Team hopes to regain fans' trust
MILWAUKEE -- The Milwaukee Brewers will disclose their financial records in hopes of restoring public trust after a tumultuous offseason.
Wisconsin's Legislative Audit Bureau and the Metropolitan Milwaukee Association of Commerce will conduct separate reviews of the club's finances over the last 10 years, said Rick Schlesinger, the Brewers' executive vice president in charge of business operations.
Brewers chief financial officer Bob Quinn will work with the groups when they begin their reviews next week. Reports are expected within 90 days.
"This is unprecedented on several levels," Schlesinger told The Associated Press. "I'm not aware of any professional sports team that's agreed to this level of scrutiny. And, No. 2, the Legislative Audit Bureau usually audits state agencies. It's not in the habit of reviewing private enterprises."
The Brewers have been in discussions for several weeks over a review of the club's finances, which stemmed from a public outcry following the November departure of popular team president Ulice Payne Jr., who went public with his reservations about plans to trim the teams' payroll by 25 percent.
The announcement brought the club a chorus of criticism for its failure to live up to its promise of building a better ballclub in a new stadium. The Brewers pledged higher payrolls and better teams when they won approval from state lawmakers in the 1990s to have taxpayers in a five-county area foot most of the bill for the $413 million Miller Park. The stadium opened in 2001.
But the Brewers' payrolls have declined the last two seasons and the club hasn't had a winning season since 1992. After Payne's departure, several state lawmakers called for a full-fledged public audit -- something the Brewers have always resisted.
Assembly Majority Leader John Gard, R-Peshtigo, and Senate Majority Leader Mary Panzer, R-West Bend, who pushed for the state audit, issued a joint statement saying the report will help restore fans' faith.
"From day one, my concern is to see baseball be successful in Milwaukee and Wisconsin," Gard said.
The Brewers, whose 2004 payroll in the $30 million range is expected to be the lowest in baseball, traded away their best player, All-Star first baseman Richie Sexson, late last year. This month, they put the club up for sale.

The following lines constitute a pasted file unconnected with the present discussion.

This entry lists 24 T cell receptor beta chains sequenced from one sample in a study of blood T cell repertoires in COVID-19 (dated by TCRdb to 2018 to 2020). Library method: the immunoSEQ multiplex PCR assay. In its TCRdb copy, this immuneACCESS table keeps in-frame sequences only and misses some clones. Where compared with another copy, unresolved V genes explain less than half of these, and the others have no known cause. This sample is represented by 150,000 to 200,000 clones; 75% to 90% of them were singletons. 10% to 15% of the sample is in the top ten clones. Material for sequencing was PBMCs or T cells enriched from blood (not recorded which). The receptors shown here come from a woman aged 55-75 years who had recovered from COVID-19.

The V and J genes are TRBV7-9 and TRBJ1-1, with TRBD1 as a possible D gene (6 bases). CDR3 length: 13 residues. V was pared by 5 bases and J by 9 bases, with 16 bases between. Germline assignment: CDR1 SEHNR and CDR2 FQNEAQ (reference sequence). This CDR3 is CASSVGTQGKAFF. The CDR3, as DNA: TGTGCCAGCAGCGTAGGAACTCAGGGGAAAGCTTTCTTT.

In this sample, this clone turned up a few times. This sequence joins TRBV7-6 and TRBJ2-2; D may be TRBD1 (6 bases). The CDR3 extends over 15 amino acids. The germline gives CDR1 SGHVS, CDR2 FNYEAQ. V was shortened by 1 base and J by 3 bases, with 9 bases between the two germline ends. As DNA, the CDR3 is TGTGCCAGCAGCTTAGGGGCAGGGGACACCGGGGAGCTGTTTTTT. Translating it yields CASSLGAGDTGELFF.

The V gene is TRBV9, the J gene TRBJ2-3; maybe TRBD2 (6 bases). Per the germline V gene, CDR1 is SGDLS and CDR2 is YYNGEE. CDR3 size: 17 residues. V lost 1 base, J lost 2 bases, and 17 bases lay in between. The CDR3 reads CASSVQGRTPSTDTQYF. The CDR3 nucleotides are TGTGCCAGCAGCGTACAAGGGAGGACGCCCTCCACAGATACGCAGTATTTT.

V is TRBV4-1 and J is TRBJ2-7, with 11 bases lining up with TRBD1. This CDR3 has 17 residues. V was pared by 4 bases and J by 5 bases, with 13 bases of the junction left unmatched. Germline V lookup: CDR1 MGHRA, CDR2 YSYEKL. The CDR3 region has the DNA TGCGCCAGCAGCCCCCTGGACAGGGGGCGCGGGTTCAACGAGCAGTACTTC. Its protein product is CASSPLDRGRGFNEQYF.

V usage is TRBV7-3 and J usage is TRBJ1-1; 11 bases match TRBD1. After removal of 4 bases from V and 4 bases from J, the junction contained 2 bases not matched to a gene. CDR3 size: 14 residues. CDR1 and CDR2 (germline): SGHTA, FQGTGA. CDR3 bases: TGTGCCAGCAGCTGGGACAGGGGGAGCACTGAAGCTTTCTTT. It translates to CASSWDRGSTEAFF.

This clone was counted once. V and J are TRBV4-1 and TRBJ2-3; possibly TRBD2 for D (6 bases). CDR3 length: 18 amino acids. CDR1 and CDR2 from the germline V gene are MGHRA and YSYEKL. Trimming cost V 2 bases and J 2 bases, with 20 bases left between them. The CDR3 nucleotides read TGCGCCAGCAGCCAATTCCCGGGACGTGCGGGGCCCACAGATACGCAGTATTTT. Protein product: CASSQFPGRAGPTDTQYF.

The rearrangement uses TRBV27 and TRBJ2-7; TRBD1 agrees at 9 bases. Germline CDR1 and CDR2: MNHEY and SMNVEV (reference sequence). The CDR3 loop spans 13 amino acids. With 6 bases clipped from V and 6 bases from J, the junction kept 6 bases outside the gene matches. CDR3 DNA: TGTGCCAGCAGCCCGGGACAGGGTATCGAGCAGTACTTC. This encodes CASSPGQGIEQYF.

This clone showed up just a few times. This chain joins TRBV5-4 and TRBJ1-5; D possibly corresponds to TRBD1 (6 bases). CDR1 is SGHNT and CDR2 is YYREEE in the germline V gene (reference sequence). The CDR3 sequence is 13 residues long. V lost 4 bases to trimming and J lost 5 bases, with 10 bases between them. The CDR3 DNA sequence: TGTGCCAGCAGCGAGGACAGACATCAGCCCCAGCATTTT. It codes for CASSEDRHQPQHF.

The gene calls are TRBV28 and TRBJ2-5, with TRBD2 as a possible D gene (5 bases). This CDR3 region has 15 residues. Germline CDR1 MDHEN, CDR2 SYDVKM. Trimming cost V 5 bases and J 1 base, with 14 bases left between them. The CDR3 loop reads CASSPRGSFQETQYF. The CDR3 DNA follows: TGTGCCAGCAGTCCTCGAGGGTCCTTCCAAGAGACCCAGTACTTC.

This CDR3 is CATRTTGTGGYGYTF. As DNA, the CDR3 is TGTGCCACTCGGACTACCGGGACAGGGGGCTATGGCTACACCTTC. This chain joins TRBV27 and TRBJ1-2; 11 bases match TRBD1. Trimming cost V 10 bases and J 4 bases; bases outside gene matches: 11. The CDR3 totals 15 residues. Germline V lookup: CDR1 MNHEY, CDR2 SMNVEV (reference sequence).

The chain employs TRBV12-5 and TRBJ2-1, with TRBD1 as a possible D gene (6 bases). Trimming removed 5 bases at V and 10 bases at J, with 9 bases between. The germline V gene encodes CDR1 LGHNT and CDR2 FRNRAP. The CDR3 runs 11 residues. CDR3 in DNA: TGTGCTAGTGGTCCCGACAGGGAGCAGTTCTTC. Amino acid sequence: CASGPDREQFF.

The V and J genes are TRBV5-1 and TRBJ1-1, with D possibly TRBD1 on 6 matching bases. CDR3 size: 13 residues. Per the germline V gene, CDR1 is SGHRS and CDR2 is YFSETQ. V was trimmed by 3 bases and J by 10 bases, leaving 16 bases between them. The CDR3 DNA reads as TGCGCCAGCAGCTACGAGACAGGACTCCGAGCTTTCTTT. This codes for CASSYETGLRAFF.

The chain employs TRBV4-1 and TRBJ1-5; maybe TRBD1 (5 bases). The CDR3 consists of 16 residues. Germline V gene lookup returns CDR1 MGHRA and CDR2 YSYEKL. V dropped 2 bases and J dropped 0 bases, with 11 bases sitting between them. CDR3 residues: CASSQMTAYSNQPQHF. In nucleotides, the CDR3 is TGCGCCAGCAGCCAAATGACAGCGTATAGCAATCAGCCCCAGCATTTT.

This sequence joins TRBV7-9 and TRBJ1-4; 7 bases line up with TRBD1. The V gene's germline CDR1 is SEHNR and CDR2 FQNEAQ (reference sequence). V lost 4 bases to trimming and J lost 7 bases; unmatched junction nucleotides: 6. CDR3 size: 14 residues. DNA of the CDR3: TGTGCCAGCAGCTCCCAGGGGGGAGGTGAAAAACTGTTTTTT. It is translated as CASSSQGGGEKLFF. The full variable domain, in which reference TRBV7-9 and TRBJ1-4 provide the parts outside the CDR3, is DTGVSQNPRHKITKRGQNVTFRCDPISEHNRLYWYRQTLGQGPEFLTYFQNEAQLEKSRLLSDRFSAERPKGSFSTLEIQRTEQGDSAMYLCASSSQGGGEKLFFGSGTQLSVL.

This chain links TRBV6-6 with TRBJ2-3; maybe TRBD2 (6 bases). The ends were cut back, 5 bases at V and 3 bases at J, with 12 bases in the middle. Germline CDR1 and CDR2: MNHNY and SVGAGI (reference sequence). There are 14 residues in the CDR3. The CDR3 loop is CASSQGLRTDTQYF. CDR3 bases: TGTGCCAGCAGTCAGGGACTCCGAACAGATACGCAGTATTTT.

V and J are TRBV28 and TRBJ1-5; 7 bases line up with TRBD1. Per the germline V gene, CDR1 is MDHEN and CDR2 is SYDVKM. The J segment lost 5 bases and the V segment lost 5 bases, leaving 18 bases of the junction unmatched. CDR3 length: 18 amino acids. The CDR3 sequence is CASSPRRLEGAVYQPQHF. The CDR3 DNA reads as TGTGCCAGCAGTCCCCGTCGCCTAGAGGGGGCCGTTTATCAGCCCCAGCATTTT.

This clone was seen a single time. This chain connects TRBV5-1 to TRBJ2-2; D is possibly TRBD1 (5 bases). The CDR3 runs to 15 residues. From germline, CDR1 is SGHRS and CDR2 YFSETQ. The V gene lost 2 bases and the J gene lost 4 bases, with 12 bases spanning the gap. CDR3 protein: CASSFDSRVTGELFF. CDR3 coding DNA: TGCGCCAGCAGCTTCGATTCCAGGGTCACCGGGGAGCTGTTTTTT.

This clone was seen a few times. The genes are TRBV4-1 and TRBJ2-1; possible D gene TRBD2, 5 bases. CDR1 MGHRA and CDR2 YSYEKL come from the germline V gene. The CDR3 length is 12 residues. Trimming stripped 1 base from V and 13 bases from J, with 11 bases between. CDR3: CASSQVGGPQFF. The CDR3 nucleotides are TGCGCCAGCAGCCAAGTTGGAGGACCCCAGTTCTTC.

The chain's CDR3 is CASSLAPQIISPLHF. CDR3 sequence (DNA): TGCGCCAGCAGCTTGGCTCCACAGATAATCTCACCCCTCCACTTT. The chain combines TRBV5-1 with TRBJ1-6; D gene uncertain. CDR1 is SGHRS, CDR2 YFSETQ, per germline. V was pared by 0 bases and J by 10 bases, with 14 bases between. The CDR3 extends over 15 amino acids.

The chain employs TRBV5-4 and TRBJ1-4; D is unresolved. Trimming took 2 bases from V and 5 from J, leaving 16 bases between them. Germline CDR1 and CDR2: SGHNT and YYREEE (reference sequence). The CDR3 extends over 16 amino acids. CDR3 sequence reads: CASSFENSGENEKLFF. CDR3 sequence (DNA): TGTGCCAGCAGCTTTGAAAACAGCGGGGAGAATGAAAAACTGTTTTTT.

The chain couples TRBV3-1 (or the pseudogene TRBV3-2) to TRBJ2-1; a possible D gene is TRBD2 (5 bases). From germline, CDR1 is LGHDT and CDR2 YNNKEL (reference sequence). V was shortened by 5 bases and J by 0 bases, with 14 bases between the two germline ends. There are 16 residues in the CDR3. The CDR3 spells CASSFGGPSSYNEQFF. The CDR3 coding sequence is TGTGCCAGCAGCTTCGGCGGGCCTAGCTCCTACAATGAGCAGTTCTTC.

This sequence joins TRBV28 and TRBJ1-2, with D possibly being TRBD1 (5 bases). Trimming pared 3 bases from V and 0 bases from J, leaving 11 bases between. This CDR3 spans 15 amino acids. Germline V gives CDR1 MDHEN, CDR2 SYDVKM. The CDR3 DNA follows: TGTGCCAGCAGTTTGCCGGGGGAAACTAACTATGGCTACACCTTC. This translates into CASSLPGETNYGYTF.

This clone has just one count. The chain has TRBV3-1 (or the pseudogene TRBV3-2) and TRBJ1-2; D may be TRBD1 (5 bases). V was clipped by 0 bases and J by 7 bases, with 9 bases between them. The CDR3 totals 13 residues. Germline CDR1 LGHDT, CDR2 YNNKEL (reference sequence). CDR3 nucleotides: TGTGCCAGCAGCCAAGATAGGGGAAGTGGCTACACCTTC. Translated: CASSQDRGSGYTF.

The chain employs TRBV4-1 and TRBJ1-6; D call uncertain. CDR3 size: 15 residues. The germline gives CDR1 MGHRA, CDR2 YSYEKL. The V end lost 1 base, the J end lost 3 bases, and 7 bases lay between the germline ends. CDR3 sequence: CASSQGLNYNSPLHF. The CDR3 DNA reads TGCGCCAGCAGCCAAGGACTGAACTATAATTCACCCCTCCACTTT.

The family of baseball commissioner Bud Selig owns the majority interest -- 26 percent -- of the club.
The financial reviews shouldn't have any effect on the club's efforts to sell the team, Schlesinger said. A buyer will still have a chance to review the Brewers' books, he said.
The main reason for the audit was to soothe fans, he said.
"There was a lot of questions raised about the Brewers, both the business side and the baseball side -- misinformation, incomplete information and incorrect information about the Brewers' finances," Schlesinger said. "We realize the fans build this ballpark and they have a vested interest. But there was questions about the integrity of this ownership group.
"And an audit will show that the owners of this club have invested millions of dollars and have put money into this club to help with operations and have not taken money out of this club."
Such vindication, however, won't cause a change of heart for the Seligs to pull the club off the market, he said.
"The club is up for sale. That has not changed one bit," he said.
A copy of the deal between the Brewers and state auditor Janice Mueller obtained by The AP shows the Brewers restricted the audit in several ways.
The restrictions include:
-- Expenses and revenues won't be itemized but instead lumped into broad categories. For example, the local revenue category will include money taken in from tickets, concessions, parking and suites but won't list specific amounts from each.
-- Specific salaries won't be disclosed, although the report will show whether salaries are on par with major league averages.
-- Specific owners' ownership percentages won't be disclosed, although their identities will be reported.
-- Specific terms and conditions of partners or other related parties' loans to the Brewers won't be disclosed.
Copyright 2004 by The Associated Press
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